Joel Rubinson
Guest
11 years 11 months ago

For those challenging whether store brands in the US should advertise, I can only ask, “What about ‘brand’ don’t you understand?”

Phillip T. Straniero
Guest
Phillip T. Straniero
11 years 11 months ago

I think we are already seeing some strong advertising for Own Brands here in the U.S. I live in the Michigan market and have seen a number of very good campaigns from Meijer over the past several years highlighting their Meijer label products. One of my favorite spots features a young girl taste testing National Brand spinach versus Meijer brand spinach…this spot has been run for a number of years and keeps coming back as it is an outstanding vehicle touting equal quality for a lower price.

I’m sure there are other examples such as those I’ve seen from Western Family…what could create stronger store loyalty than a consumer preference for your store brand product lines???

Doron Levy
Guest
Doron Levy
11 years 11 months ago

My comments are in this article which makes a good case for getting radical with private label.

Art Williams
Guest
Art Williams
11 years 11 months ago

Name-brand manufacturers are on the run in many categories and need to re-evaluate how they can maintain their relevance. Milk is an example of a category that has become completely taken over by private label, but salted snacks is an example of the opposite. One of the major reasons is that salty snacks are dominated by a single, national player and milk is not. This has allowed for national advertising and marketing in the SN catagory.

Retailers don’t need to be national to advertise their PL products, but just in their marketing areas; a huge difference. This enables all retailers of sufficient size to be able to afford to advertise to reap the benefits of this.

John Boccuzzi, Jr.
Guest
John Boccuzzi, Jr.
11 years 11 months ago

Private Label, Own Brand or Corporate Brand–whatever a retailer wants to call it–they have all come a long way over the last 10-15 years. Daymon Worldwide has built its entire business around providing professional marketing and sourcing services for retailers and their brands.

All of this points to the fact that the world of Private label is dramatically changing and becoming a strong differentiator against competitors like Walmart. You can only buy Simply Enjoy brands at Stop & Shop and as a consumer, I can tell you it is a great product at a fair price.

I don’t believe the US will follow the trend happening in Canada regarding TV ads. The cost of advertising in the US on TV may be cost prohibitive if the retailer wants to keep their margins high and the retail price competitive. That said, look for new exciting and creative ways for retailers to promote their Private Label brands over the next 2-3 years.

Ben Ball
Guest
11 years 11 months ago

Television advertising is still a key signal to U.S. consumers that a brand is legitimate. Call it a throwback or a holdover or whatever you want to, but the days of “but is it on TV?” are still with us. When retailers put their Own-Label Brand on TV, they provide a key signal to consumers that they have crossed the great divide between “Private Label” and “Proprietary Brand.”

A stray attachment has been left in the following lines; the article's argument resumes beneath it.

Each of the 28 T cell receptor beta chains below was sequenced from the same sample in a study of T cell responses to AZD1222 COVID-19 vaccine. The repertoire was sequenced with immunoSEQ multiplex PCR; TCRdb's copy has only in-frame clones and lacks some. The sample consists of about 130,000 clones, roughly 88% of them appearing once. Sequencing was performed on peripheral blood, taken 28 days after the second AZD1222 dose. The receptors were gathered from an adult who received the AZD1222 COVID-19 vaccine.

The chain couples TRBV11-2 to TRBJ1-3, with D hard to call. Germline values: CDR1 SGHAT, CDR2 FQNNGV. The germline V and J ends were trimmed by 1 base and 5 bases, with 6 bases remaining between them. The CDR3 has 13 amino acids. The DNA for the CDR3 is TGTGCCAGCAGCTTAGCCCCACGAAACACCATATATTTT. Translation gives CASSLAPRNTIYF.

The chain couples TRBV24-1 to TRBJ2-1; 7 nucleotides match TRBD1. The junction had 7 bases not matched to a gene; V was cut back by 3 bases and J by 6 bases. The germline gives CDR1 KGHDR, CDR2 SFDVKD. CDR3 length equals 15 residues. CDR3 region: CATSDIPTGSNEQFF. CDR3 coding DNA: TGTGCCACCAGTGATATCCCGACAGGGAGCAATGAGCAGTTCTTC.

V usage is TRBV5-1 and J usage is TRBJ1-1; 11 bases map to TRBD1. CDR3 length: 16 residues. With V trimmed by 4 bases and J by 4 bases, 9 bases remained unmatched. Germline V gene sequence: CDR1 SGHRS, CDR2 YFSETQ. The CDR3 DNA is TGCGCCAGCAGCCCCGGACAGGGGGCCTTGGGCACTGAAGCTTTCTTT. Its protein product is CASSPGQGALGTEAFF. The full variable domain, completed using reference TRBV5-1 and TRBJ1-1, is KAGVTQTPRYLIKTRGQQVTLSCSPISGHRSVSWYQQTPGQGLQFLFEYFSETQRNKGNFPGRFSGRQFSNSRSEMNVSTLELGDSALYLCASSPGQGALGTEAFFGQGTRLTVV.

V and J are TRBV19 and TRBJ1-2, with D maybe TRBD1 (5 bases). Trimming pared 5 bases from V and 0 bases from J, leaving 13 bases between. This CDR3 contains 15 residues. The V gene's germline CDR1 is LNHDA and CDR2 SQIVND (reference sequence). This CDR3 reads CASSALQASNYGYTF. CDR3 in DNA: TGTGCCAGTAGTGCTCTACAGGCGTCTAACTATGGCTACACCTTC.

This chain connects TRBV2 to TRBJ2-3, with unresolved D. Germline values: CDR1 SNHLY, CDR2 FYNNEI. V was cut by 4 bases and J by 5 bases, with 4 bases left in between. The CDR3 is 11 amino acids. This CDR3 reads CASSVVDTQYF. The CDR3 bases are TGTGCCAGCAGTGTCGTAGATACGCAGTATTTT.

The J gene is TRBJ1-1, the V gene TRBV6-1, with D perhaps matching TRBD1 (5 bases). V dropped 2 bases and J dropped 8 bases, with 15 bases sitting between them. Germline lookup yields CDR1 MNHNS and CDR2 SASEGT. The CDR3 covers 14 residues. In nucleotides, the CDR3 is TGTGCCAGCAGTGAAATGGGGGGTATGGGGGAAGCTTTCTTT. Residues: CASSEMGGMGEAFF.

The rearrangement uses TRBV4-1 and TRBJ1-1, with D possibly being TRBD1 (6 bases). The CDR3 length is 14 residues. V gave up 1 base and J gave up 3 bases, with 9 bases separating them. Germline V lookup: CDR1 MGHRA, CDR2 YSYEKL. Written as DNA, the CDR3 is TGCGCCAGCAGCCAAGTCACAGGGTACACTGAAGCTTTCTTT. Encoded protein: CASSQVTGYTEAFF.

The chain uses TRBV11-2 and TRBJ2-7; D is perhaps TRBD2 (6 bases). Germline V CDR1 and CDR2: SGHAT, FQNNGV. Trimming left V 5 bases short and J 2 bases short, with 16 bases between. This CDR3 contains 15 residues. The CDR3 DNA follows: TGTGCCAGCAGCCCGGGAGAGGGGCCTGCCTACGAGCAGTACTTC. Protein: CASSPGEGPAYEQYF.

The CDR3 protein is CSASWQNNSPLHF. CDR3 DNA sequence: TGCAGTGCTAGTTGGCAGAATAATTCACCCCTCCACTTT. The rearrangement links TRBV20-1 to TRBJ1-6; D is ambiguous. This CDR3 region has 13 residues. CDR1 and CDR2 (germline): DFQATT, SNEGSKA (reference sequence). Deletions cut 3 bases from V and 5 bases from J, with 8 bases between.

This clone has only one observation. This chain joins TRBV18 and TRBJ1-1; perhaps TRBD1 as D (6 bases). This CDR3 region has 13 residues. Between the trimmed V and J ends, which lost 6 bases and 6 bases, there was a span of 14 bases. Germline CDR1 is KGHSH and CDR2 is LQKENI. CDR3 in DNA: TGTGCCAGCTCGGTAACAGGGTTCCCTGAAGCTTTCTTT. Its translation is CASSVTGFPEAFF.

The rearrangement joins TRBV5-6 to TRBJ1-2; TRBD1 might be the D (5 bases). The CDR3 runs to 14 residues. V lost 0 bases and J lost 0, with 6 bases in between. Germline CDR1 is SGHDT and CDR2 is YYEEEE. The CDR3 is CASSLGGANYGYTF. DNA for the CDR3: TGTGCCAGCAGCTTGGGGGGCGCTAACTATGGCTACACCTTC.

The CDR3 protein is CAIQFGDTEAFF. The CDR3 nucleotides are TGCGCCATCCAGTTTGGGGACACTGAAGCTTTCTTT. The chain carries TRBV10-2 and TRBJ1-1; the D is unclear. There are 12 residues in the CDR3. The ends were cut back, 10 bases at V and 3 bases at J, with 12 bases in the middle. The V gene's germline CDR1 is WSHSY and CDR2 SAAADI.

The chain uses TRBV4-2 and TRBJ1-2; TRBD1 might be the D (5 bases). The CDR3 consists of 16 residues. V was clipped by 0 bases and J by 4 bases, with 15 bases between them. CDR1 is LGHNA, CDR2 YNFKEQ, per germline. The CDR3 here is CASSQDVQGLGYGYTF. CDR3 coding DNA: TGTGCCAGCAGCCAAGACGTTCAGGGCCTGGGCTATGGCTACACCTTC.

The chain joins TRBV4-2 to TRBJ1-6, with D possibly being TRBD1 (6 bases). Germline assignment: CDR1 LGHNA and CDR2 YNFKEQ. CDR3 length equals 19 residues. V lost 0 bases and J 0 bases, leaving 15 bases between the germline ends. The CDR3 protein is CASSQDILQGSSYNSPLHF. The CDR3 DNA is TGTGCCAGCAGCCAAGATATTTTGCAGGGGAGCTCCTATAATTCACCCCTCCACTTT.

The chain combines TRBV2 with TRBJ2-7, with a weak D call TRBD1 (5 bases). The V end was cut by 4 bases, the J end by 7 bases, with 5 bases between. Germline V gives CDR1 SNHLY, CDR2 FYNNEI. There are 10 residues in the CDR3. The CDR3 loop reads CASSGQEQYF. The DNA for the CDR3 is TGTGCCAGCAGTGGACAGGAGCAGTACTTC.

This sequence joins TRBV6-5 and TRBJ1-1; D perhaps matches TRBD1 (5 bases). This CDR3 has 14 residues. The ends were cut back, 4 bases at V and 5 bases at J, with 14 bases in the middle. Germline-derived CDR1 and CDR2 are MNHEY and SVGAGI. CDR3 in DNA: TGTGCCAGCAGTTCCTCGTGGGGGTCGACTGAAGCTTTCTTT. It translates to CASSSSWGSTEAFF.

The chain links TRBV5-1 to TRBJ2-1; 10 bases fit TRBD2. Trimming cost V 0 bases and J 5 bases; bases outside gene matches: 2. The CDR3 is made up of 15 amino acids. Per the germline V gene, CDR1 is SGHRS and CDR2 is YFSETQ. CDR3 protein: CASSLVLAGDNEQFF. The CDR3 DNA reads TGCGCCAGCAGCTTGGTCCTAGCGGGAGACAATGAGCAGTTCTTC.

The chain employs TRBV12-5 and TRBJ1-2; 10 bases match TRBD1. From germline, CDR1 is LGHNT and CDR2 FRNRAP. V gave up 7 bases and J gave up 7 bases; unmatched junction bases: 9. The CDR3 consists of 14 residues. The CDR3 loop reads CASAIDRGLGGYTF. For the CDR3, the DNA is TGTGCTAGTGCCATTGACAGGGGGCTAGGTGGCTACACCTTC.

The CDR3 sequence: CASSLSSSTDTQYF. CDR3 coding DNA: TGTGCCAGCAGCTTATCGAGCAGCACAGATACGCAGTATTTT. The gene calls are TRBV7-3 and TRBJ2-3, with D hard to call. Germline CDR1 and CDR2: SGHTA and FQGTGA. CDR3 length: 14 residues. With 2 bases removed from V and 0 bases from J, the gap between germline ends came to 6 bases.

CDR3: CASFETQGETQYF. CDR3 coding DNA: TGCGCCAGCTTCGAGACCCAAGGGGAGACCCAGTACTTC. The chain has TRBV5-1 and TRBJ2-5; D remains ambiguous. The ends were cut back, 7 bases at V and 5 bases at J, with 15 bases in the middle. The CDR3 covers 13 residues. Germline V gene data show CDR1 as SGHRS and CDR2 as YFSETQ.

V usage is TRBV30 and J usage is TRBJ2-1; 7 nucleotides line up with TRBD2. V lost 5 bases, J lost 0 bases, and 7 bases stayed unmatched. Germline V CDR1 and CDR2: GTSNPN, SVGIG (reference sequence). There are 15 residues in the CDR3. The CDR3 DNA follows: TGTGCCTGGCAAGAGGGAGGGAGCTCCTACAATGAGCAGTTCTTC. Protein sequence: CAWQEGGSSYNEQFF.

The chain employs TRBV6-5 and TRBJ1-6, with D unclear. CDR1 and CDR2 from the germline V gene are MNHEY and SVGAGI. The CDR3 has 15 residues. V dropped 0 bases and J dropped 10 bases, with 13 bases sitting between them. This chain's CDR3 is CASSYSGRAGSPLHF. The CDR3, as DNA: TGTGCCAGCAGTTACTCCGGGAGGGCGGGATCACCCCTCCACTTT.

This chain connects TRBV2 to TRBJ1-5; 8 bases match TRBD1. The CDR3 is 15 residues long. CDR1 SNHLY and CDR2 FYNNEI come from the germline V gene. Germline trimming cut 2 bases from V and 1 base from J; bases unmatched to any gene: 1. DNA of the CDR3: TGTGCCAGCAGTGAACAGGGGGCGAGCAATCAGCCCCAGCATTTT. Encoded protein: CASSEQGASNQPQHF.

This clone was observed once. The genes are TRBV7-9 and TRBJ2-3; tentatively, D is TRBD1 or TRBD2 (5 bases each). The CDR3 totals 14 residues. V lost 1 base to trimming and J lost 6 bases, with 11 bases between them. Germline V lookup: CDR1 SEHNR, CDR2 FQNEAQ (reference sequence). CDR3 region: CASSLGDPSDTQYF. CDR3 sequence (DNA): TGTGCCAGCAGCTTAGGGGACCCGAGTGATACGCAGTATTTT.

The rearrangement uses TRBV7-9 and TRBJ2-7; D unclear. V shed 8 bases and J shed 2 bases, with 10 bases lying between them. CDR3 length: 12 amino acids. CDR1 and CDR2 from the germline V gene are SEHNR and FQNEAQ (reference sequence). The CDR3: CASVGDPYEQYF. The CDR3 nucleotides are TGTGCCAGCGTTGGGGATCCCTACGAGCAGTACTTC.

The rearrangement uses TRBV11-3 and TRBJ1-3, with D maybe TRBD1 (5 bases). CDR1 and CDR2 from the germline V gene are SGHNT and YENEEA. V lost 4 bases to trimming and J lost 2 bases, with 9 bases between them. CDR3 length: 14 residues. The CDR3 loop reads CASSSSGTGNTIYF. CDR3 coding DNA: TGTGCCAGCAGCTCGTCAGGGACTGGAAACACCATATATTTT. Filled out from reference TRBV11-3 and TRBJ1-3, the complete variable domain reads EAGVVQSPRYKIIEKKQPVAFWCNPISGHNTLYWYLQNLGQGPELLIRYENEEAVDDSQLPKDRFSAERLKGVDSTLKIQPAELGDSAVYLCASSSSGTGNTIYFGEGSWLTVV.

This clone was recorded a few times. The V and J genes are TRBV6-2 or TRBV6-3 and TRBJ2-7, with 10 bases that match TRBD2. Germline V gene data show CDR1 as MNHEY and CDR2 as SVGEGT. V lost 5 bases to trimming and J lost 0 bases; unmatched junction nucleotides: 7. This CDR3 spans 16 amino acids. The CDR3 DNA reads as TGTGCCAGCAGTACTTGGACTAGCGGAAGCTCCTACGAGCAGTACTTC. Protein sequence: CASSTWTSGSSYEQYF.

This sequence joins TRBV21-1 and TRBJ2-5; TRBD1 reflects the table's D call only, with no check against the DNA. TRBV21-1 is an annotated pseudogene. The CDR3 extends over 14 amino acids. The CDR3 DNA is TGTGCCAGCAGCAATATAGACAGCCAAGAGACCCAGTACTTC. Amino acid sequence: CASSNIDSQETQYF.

Charles P. Walsh
Guest
Charles P. Walsh
11 years 11 months ago

In today’s contracting retail environment where SKU and supplier rationalizations are growing at the same time that private label is increasing its representation across and within greater numbers of categories, there must be a Concomitant emphasis on building the marketing and advertising of the private brands. Walmart’s Project Impact is focused on both supplier and SKU rationalization AND private label development at the same time. It is clear that they are taking a close analytical look at their assortments relative to their status within their “win, place and show” framework. This bodes for significant change within categories of products and a shaking out of 3rd and 4th tier brands (and sometimes even 2nd tier brands depending upon the category) and additions of private label.

Private Label’s rise, to a large degree at the expense of other brands, will therefore need to have a solid marketing and advertising program to support it. Europe is just a bit ahead of the US relative to this general retail trend.

Gene Detroyer
Guest
11 years 11 months ago

With few exceptions, there is a mindset problem in U.S. grocery retailing. They don’t spend any of their own money on advertising. Their objective is to get the manufacturers to pay for flyers, radio ads and even TV ads. If they advertised their private label like a branded product, they would have to use their own money. I suspect someone would get fired just for having that thought.

Will this change? It must! If grocery retailers are going to be successful in upgrading their private label to meet or beat the quality of the brands, they eventually have to tell someone they are doing it.

Peter Milic
Guest
Peter Milic
11 years 11 months ago

The willingness of Canadian retailers to advertise their private label relates in part to a belief that this is one of the primary ways a retailer has to differentiate itself from the competition.

By far the heaviest advertiser in this area is President’s Choice (the control label for Loblaws). The products showcased in its advertising serve to build the banner’s reputation as committed to serving a shopper’s need for new tastes, green products, healthier products, cheaper alternatives etc. Their tagline is “worth switching supermarkets for,” consequently, advertising the private label is tantamount to advertising the store.

Carol Spieckerman
Guest
11 years 11 months ago

The common claim that private label and national brands are differentiated by how they are marketed (private label on the shelf; national brands lots of other places) has made me uneasy for some time. As retailers continue to upgrade private label programs; reformulating food, reinventing packaging, creating good-better-best sub-brands in multiple categories, pushing private labels into new categories…it stands to reason that they would back all of those efforts up with television advertising, particularly when shoppers perceive many of these brands AS national brands.